“I’m going to be really sick and mostly useless for the next two months. I hate this part of being pregnant. And with you dictating my diet and impounding my phone anyhow, it won’t help. How do you want me to do my work?”
Leye laughed as he went to her. He stooped down and forced her face away from her hands. “You’re the funniest woman I ever met, Loveth.”
“There’s nothing funny here, Jeremiah.”
“Your phone is only confiscated from midnight to 7am every day. I will not have you overworking yourself. You’re strong and you can handle all that’s on your plate, but there should be a limit to everything.”
“I’m going to fall really ill. And I’ll get emotional, cranky and mean for no reason. I’ll sleep a lot too.”
“I get very horny. In short, I’m horny now.”
He laughed again.
“For starters, give me my phone.”
“I’ll let you have it at exactly 7am. Listen Loveth, I’m not joking about you getting all the rest you and the baby need. Remember I forced you to sleep around 2am this morning? And you’re already up again. I’m not exactly thrilled about that, but I don’t want to get upset with you. All I want is for you to have a stress-free pregnancy. Okay?”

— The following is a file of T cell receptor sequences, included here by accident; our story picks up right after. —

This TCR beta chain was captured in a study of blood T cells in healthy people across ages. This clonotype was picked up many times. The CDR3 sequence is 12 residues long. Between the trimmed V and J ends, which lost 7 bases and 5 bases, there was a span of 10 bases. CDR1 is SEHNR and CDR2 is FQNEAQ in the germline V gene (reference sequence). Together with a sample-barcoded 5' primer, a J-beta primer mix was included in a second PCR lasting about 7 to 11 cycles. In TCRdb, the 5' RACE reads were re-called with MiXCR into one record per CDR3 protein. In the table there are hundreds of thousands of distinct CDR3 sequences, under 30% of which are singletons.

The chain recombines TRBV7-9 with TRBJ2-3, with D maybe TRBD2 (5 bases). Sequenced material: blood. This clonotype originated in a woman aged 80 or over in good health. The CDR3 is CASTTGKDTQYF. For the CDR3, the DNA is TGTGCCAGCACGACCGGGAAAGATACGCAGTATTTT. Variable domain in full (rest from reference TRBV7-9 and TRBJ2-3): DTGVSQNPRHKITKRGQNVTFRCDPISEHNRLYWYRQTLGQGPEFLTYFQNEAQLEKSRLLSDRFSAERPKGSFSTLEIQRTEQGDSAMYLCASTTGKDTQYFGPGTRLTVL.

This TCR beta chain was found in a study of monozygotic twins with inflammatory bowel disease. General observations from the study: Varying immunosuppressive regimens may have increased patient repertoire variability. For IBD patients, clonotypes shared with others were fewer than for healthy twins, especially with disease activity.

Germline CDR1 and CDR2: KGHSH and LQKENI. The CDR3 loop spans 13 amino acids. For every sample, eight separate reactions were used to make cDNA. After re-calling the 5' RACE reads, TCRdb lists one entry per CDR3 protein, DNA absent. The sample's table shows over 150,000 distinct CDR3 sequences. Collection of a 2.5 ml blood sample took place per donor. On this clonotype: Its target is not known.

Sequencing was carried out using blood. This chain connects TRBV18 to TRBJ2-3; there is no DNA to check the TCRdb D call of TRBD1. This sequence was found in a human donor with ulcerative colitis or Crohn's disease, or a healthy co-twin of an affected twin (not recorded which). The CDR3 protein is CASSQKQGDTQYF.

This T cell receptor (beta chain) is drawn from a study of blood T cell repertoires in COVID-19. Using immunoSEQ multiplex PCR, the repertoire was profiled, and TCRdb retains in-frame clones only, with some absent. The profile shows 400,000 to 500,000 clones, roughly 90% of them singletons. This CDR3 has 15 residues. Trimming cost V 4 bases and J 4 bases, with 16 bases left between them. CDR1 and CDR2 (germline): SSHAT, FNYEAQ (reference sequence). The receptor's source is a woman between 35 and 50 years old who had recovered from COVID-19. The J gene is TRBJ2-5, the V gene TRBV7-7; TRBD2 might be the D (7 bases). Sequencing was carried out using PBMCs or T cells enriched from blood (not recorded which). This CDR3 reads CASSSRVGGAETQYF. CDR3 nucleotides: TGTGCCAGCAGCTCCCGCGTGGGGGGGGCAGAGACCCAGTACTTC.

Love didn’t argue. Rather, she put her arms around his neck and took his lips.
“You taste of mouthwash,” he murmured.
“Kiss me jare.”
He did as she asked, softly and slowly.
“I can spare ten minutes before the next wave of nausea comes,” Love said, caressing the nape of his neck. At that moment, Mina barged in through the open door.
“Oops!” She turned away. “I’m sorry. I didn’t see anything. I just came to clean up the bathroom floor.”
“Drop everything and leave, Mina,” Leye instructed.
The girl hurried out. The door slammed at her exit just as Leye lifted himself off the floor and onto the bed, pushing away the documents Love had been working on.
They made love slowly, with their clothes on, and afterwards Leye cleaned the bathroom floor while Love had a shower.